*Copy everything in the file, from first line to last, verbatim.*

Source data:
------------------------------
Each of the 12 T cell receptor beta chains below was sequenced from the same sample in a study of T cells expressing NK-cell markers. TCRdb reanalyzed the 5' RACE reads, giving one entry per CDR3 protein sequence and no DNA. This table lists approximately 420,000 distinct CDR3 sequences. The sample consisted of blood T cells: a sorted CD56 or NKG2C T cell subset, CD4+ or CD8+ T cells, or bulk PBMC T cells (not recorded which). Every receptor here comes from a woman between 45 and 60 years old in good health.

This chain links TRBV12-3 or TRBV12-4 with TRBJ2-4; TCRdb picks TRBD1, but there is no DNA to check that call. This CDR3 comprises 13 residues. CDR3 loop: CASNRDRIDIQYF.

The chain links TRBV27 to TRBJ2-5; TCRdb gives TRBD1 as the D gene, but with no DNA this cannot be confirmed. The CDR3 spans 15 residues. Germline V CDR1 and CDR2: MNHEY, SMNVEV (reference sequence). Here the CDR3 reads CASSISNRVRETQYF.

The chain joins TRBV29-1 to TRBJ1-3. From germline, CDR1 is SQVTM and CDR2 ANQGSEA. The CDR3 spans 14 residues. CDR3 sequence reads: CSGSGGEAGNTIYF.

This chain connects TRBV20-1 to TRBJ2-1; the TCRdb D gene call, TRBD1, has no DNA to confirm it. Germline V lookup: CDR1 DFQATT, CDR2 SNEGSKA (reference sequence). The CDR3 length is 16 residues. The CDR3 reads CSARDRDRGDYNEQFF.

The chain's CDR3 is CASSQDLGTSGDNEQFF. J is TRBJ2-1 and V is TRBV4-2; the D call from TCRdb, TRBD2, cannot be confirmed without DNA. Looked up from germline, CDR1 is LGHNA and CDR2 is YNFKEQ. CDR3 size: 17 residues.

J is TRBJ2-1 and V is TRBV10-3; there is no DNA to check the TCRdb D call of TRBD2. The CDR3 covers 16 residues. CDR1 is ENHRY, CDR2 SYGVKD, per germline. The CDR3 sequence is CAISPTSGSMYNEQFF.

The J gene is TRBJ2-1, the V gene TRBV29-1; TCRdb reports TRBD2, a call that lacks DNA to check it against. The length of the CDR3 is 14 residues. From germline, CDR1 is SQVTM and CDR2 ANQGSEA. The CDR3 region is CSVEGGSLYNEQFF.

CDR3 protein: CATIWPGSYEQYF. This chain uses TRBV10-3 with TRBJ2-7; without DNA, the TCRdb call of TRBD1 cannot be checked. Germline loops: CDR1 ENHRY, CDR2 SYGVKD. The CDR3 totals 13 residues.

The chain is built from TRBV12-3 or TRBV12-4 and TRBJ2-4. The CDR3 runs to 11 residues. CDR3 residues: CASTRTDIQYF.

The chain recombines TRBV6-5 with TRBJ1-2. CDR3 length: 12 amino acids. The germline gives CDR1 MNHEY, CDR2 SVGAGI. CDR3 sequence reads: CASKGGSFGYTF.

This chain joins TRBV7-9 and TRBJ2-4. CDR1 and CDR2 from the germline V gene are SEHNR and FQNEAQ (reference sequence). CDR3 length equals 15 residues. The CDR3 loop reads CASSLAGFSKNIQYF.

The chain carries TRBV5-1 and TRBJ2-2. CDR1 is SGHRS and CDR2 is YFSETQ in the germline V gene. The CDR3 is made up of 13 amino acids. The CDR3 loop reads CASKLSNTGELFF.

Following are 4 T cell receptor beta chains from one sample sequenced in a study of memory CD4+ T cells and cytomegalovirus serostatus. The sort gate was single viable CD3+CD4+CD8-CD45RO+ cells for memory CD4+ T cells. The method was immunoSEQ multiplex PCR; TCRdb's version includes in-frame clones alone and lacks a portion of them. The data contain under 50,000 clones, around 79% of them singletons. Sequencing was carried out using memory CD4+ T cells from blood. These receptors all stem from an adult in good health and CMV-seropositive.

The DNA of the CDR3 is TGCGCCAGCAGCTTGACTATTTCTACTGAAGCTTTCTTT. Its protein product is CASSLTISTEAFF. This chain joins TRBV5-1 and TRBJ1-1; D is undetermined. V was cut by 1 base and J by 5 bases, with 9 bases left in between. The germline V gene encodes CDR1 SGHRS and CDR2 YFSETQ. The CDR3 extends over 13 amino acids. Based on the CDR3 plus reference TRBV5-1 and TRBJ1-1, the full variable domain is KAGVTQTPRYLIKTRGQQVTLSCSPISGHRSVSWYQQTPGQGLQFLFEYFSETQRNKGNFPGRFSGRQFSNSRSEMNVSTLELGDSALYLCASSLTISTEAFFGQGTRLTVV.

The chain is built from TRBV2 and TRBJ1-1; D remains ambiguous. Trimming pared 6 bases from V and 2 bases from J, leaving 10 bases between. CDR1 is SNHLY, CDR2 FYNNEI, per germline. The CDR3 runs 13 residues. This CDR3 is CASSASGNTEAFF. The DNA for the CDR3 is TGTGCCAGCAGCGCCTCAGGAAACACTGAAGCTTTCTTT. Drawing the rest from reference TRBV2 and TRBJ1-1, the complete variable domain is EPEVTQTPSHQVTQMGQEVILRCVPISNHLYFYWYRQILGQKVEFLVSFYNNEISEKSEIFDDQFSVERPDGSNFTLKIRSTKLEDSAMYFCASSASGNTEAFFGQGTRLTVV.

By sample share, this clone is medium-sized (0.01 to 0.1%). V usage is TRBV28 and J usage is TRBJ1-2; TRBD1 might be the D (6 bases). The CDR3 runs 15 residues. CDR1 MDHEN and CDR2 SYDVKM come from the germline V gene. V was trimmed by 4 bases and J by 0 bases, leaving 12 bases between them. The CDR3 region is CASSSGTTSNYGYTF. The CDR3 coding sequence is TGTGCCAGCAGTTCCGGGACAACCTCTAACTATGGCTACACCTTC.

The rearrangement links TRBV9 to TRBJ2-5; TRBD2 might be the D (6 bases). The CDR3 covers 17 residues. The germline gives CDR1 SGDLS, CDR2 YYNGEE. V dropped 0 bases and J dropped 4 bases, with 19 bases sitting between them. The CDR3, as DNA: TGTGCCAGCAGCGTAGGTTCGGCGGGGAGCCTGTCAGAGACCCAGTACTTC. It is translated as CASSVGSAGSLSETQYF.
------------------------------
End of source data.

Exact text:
Each of the 12 T cell receptor beta chains below was sequenced from the same sample in a study of T cells expressing NK-cell markers. TCRdb reanalyzed the 5' RACE reads, giving one entry per CDR3 protein sequence and no DNA. This table lists approximately 420,000 distinct CDR3 sequences. The sample consisted of blood T cells: a sorted CD56 or NKG2C T cell subset, CD4+ or CD8+ T cells, or bulk PBMC T cells (not recorded which). Every receptor here comes from a woman between 45 and 60 years old in good health.

This chain links TRBV12-3 or TRBV12-4 with TRBJ2-4; TCRdb picks TRBD1, but there is no DNA to check that call. This CDR3 comprises 13 residues. CDR3 loop: CASNRDRIDIQYF.

The chain links TRBV27 to TRBJ2-5; TCRdb gives TRBD1 as the D gene, but with no DNA this cannot be confirmed. The CDR3 spans 15 residues. Germline V CDR1 and CDR2: MNHEY, SMNVEV (reference sequence). Here the CDR3 reads CASSISNRVRETQYF.

The chain joins TRBV29-1 to TRBJ1-3. From germline, CDR1 is SQVTM and CDR2 ANQGSEA. The CDR3 spans 14 residues. CDR3 sequence reads: CSGSGGEAGNTIYF.

This chain connects TRBV20-1 to TRBJ2-1; the TCRdb D gene call, TRBD1, has no DNA to confirm it. Germline V lookup: CDR1 DFQATT, CDR2 SNEGSKA (reference sequence). The CDR3 length is 16 residues. The CDR3 reads CSARDRDRGDYNEQFF.

The chain's CDR3 is CASSQDLGTSGDNEQFF. J is TRBJ2-1 and V is TRBV4-2; the D call from TCRdb, TRBD2, cannot be confirmed without DNA. Looked up from germline, CDR1 is LGHNA and CDR2 is YNFKEQ. CDR3 size: 17 residues.

J is TRBJ2-1 and V is TRBV10-3; there is no DNA to check the TCRdb D call of TRBD2. The CDR3 covers 16 residues. CDR1 is ENHRY, CDR2 SYGVKD, per germline. The CDR3 sequence is CAISPTSGSMYNEQFF.

The J gene is TRBJ2-1, the V gene TRBV29-1; TCRdb reports TRBD2, a call that lacks DNA to check it against. The length of the CDR3 is 14 residues. From germline, CDR1 is SQVTM and CDR2 ANQGSEA. The CDR3 region is CSVEGGSLYNEQFF.

CDR3 protein: CATIWPGSYEQYF. This chain uses TRBV10-3 with TRBJ2-7; without DNA, the TCRdb call of TRBD1 cannot be checked. Germline loops: CDR1 ENHRY, CDR2 SYGVKD. The CDR3 totals 13 residues.

The chain is built from TRBV12-3 or TRBV12-4 and TRBJ2-4. The CDR3 runs to 11 residues. CDR3 residues: CASTRTDIQYF.

The chain recombines TRBV6-5 with TRBJ1-2. CDR3 length: 12 amino acids. The germline gives CDR1 MNHEY, CDR2 SVGAGI. CDR3 sequence reads: CASKGGSFGYTF.

This chain joins TRBV7-9 and TRBJ2-4. CDR1 and CDR2 from the germline V gene are SEHNR and FQNEAQ (reference sequence). CDR3 length equals 15 residues. The CDR3 loop reads CASSLAGFSKNIQYF.

The chain carries TRBV5-1 and TRBJ2-2. CDR1 is SGHRS and CDR2 is YFSETQ in the germline V gene. The CDR3 is made up of 13 amino acids. The CDR3 loop reads CASKLSNTGELFF.

Following are 4 T cell receptor beta chains from one sample sequenced in a study of memory CD4+ T cells and cytomegalovirus serostatus. The sort gate was single viable CD3+CD4+CD8-CD45RO+ cells for memory CD4+ T cells. The method was immunoSEQ multiplex PCR; TCRdb's version includes in-frame clones alone and lacks a portion of them. The data contain under 50,000 clones, around 79% of them singletons. Sequencing was carried out using memory CD4+ T cells from blood. These receptors all stem from an adult in good health and CMV-seropositive.

The DNA of the CDR3 is TGCGCCAGCAGCTTGACTATTTCTACTGAAGCTTTCTTT. Its protein product is CASSLTISTEAFF. This chain joins TRBV5-1 and TRBJ1-1; D is undetermined. V was cut by 1 base and J by 5 bases, with 9 bases left in between. The germline V gene encodes CDR1 SGHRS and CDR2 YFSETQ. The CDR3 extends over 13 amino acids. Based on the CDR3 plus reference TRBV5-1 and TRBJ1-1, the full variable domain is KAGVTQTPRYLIKTRGQQVTLSCSPISGHRSVSWYQQTPGQGLQFLFEYFSETQRNKGNFPGRFSGRQFSNSRSEMNVSTLELGDSALYLCASSLTISTEAFFGQGTRLTVV.

The chain is built from TRBV2 and TRBJ1-1; D remains ambiguous. Trimming pared 6 bases from V and 2 bases from J, leaving 10 bases between. CDR1 is SNHLY, CDR2 FYNNEI, per germline. The CDR3 runs 13 residues. This CDR3 is CASSASGNTEAFF. The DNA for the CDR3 is TGTGCCAGCAGCGCCTCAGGAAACACTGAAGCTTTCTTT. Drawing the rest from reference TRBV2 and TRBJ1-1, the complete variable domain is EPEVTQTPSHQVTQMGQEVILRCVPISNHLYFYWYRQILGQKVEFLVSFYNNEISEKSEIFDDQFSVERPDGSNFTLKIRSTKLEDSAMYFCASSASGNTEAFFGQGTRLTVV.

By sample share, this clone is medium-sized (0.01 to 0.1%). V usage is TRBV28 and J usage is TRBJ1-2; TRBD1 might be the D (6 bases). The CDR3 runs 15 residues. CDR1 MDHEN and CDR2 SYDVKM come from the germline V gene. V was trimmed by 4 bases and J by 0 bases, leaving 12 bases between them. The CDR3 region is CASSSGTTSNYGYTF. The CDR3 coding sequence is TGTGCCAGCAGTTCCGGGACAACCTCTAACTATGGCTACACCTTC.

The rearrangement links TRBV9 to TRBJ2-5; TRBD2 might be the D (6 bases). The CDR3 covers 17 residues. The germline gives CDR1 SGDLS, CDR2 YYNGEE. V dropped 0 bases and J dropped 4 bases, with 19 bases sitting between them. The CDR3, as DNA: TGTGCCAGCAGCGTAGGTTCGGCGGGGAGCCTGTCAGAGACCCAGTACTTC. It is translated as CASSVGSAGSLSETQYF.